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Hands on science

24 April 2013

Gaining experience of public engagement through a British Science Festival scheme

As a postgraduate in the School of Biochemistry I helped run a stand at the interactive University of Bristol Discover festival held in Broadmead shopping centre in March 2012. Keen to build on this positive experience, one member of our group, Sarah Miles, wrote a proposal in response to an advert on the British Science Festival website for researchers interested in running an engagement event aimed at secondary schools.

With the proposal accepted we set about designing the workshop around activities combining art and science. Then, come September, with the Festival in full swing we headed up to Fraserburgh in Scotland to do our part in bringing the Festival out to school groups.

Having arrived at the school we discovered we would be working with a mixed age audience from year 7 to sixth form – being adaptable was a key skill but we rose to the challenge! We started the session with a 10 minute presentation on the use of microscopes in research, which included images acquired from the Wolfson Bioimaging Facility in the Faculty of Medical and Veterinary Sciences.  We then split the class into small groups - each group had the use of a basic light microscope, and a histology slide representing the tissue in a part of the body. Examples included the cerebellum, kidney, stomach and the oesophagus. We provided them with a wide range of art materials including paints, tissue paper and crayons and asked them to create a A3-sized picture of what they could see. We let them be as creative and abstract as they liked!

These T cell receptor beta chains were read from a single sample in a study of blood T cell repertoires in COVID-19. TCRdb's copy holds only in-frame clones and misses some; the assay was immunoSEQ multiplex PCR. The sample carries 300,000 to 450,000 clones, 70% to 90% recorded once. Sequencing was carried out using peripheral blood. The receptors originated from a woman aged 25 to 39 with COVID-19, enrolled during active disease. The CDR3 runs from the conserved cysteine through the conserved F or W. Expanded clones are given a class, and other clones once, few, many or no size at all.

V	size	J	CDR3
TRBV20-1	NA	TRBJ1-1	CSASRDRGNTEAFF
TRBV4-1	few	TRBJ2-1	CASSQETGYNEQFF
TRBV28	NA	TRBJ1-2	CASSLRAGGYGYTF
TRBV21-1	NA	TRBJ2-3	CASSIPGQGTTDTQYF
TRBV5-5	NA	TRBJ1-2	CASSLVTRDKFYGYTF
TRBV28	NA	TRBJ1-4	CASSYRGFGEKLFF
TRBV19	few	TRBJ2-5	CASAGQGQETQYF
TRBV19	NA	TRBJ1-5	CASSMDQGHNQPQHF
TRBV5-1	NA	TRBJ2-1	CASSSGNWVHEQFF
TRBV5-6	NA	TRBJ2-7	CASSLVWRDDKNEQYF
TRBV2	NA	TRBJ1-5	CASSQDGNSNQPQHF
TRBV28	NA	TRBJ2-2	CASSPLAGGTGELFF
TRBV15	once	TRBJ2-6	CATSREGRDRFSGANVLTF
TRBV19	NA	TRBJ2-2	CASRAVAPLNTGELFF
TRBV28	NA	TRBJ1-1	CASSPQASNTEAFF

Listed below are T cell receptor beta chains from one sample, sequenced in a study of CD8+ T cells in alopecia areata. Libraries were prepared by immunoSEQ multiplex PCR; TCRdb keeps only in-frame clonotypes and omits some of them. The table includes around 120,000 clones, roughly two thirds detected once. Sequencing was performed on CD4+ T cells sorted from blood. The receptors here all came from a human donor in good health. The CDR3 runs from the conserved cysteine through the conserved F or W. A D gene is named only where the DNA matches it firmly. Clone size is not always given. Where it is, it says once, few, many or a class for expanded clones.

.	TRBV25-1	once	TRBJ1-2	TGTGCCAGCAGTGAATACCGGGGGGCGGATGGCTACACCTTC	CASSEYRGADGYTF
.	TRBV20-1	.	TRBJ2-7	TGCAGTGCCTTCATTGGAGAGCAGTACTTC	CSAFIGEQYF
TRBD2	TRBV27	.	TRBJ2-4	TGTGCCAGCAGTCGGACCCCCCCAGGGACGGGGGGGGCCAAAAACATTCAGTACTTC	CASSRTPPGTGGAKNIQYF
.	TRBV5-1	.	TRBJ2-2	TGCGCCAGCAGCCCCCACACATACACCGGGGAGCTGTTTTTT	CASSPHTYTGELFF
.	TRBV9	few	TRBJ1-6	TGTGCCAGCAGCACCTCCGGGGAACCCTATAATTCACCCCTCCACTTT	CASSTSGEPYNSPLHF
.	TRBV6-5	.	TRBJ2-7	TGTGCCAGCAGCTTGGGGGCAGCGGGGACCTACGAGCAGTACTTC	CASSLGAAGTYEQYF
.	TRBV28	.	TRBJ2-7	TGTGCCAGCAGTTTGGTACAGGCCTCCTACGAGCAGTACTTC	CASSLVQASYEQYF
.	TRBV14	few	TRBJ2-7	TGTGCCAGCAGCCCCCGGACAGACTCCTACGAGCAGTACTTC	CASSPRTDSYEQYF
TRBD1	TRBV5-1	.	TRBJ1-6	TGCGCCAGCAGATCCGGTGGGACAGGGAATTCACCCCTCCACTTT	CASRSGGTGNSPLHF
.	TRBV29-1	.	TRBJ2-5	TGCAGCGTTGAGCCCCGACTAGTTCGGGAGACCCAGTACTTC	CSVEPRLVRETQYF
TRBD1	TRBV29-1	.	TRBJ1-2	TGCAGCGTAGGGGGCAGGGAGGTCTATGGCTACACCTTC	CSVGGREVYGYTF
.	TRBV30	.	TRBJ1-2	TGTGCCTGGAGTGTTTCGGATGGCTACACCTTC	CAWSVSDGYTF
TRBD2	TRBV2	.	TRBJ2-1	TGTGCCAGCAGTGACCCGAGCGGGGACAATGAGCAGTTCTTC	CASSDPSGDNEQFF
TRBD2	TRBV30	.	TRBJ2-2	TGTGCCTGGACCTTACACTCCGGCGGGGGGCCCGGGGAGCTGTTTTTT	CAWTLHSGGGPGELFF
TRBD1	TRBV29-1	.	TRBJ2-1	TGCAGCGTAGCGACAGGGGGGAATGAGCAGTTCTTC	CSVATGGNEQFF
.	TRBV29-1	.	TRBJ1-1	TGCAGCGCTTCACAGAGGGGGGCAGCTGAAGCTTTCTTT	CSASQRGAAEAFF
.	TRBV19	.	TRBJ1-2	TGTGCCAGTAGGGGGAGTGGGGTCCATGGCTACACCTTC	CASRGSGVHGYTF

The aim of the workshop was to help students learn how the structure of organs and tissues in the body relate to their function – while doing something creative. We felt this was a good way for young people to learn, and for them to be able to study mammalian tissues in detail. They were provided with a fact sheet about the part of the body they were drawing and at the end of the session we asked them to come to the front in groups and show their work to the class.

I felt that the students enjoyed this hands-on session. My favourite part was the interaction I had with everyone while they were drawing. This enabled me to discuss science in a more general sense, answering the questions they had. I feel that one of the most important aspects of being a scientist is the ability to communicate science effectively but also to listen to the views and ideas from non-specialists, in this case, school students. My hope is that they will be inspired to take an active interest in science as they carry on through their school careers.

Since we ended up working with a wider age range than expected, from year 7 to sixth form, I began to learn how to adjust to different levels of ability when talking about scientific concepts.

When we weren’t running the workshop, we went to many events at the British Science Festival itself – there was a great atmosphere, and it was good to see so many people being enthused by science. I would definitely recommend this Festival to other researchers, as there are so many good public engagement role models who were able to give great examples of how science can be made accessible to the general public, not just to students.

We’d love to take this workshop elsewhere. We made valuable contacts while we were at the Festival, including people involved in other science festivals nationwide, so who knows!

Becky Brooks, postgraduate researcher, School of Biochemistry